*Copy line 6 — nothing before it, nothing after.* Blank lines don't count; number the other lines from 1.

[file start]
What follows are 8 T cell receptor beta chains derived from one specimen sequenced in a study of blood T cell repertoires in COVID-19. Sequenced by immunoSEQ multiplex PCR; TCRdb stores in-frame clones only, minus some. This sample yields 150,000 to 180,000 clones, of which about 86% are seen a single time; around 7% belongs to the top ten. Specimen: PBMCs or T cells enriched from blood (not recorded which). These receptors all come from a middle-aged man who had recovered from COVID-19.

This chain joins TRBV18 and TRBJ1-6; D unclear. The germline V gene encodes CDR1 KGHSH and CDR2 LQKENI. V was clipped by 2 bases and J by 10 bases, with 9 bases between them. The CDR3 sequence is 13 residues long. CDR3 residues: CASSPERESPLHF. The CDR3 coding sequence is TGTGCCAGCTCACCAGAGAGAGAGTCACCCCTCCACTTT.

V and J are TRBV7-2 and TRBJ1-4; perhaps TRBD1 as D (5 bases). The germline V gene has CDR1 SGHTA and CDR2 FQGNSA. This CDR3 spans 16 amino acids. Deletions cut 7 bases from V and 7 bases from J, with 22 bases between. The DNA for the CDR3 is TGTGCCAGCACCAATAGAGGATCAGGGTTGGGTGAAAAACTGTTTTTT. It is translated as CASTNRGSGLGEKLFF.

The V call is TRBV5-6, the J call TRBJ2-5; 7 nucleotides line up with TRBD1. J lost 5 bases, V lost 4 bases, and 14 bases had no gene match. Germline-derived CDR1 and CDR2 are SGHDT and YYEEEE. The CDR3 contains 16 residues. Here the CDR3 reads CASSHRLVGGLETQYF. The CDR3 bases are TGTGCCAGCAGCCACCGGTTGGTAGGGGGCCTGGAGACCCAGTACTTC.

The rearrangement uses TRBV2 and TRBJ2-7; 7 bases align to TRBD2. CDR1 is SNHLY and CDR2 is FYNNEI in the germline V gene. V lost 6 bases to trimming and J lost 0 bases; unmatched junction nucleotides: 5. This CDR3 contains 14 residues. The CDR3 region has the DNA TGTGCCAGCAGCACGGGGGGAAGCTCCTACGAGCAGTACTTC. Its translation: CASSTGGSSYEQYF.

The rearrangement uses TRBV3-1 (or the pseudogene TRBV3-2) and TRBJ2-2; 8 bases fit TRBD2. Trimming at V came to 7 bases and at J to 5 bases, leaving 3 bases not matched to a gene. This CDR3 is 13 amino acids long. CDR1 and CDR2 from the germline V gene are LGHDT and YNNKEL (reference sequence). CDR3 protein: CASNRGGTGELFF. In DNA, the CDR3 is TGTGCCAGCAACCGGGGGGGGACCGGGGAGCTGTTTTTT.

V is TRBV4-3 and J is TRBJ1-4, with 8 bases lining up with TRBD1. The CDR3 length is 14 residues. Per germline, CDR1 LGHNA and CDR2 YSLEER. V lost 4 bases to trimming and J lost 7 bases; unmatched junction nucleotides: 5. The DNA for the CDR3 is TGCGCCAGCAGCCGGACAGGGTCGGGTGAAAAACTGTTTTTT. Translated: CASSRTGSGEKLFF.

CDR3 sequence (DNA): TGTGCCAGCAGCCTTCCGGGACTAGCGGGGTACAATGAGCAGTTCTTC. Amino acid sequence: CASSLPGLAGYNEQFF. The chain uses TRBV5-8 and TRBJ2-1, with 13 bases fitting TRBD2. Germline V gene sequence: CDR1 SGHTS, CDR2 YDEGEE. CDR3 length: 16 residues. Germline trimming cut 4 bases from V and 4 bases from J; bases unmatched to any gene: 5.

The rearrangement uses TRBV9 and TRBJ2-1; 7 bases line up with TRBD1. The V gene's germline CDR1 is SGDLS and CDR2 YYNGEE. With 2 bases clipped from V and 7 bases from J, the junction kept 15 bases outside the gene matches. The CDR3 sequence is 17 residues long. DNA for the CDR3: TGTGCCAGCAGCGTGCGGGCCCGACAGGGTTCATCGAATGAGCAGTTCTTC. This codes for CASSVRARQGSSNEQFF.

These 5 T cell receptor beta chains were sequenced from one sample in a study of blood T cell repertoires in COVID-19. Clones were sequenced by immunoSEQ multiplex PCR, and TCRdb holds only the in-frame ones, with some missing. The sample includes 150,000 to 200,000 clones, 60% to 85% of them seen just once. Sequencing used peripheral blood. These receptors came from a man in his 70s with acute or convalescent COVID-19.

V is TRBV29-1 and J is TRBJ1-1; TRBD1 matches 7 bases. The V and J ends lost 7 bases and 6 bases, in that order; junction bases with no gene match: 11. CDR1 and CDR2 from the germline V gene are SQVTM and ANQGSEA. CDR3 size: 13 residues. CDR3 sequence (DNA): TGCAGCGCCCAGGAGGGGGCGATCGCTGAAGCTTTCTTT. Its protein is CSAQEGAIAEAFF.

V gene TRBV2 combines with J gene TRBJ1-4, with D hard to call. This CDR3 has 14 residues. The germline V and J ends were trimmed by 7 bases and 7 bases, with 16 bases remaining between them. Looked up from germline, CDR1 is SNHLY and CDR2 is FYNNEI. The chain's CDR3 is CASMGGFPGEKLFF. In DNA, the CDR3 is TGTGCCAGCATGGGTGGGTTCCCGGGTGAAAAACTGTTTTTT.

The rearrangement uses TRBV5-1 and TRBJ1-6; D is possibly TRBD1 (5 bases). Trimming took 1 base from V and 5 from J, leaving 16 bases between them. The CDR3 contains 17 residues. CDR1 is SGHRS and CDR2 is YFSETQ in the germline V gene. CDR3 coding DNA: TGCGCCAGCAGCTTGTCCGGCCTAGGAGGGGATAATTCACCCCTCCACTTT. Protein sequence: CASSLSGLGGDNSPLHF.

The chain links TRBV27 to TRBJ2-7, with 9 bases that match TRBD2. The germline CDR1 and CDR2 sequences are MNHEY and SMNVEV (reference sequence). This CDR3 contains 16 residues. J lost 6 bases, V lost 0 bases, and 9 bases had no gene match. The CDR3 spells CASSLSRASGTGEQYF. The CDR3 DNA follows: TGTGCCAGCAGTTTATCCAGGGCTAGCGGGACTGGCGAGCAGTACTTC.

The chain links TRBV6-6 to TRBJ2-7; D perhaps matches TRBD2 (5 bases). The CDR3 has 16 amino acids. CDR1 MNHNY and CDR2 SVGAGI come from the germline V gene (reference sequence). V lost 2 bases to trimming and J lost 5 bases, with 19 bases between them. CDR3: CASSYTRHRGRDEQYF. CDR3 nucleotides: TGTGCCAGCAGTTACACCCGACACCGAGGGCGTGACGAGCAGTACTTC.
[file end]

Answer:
The rearrangement uses TRBV3-1 (or the pseudogene TRBV3-2) and TRBJ2-2; 8 bases fit TRBD2. Trimming at V came to 7 bases and at J to 5 bases, leaving 3 bases not matched to a gene. This CDR3 is 13 amino acids long. CDR1 and CDR2 from the germline V gene are LGHDT and YNNKEL (reference sequence). CDR3 protein: CASNRGGTGELFF. In DNA, the CDR3 is TGTGCCAGCAACCGGGGGGGGACCGGGGAGCTGTTTTTT.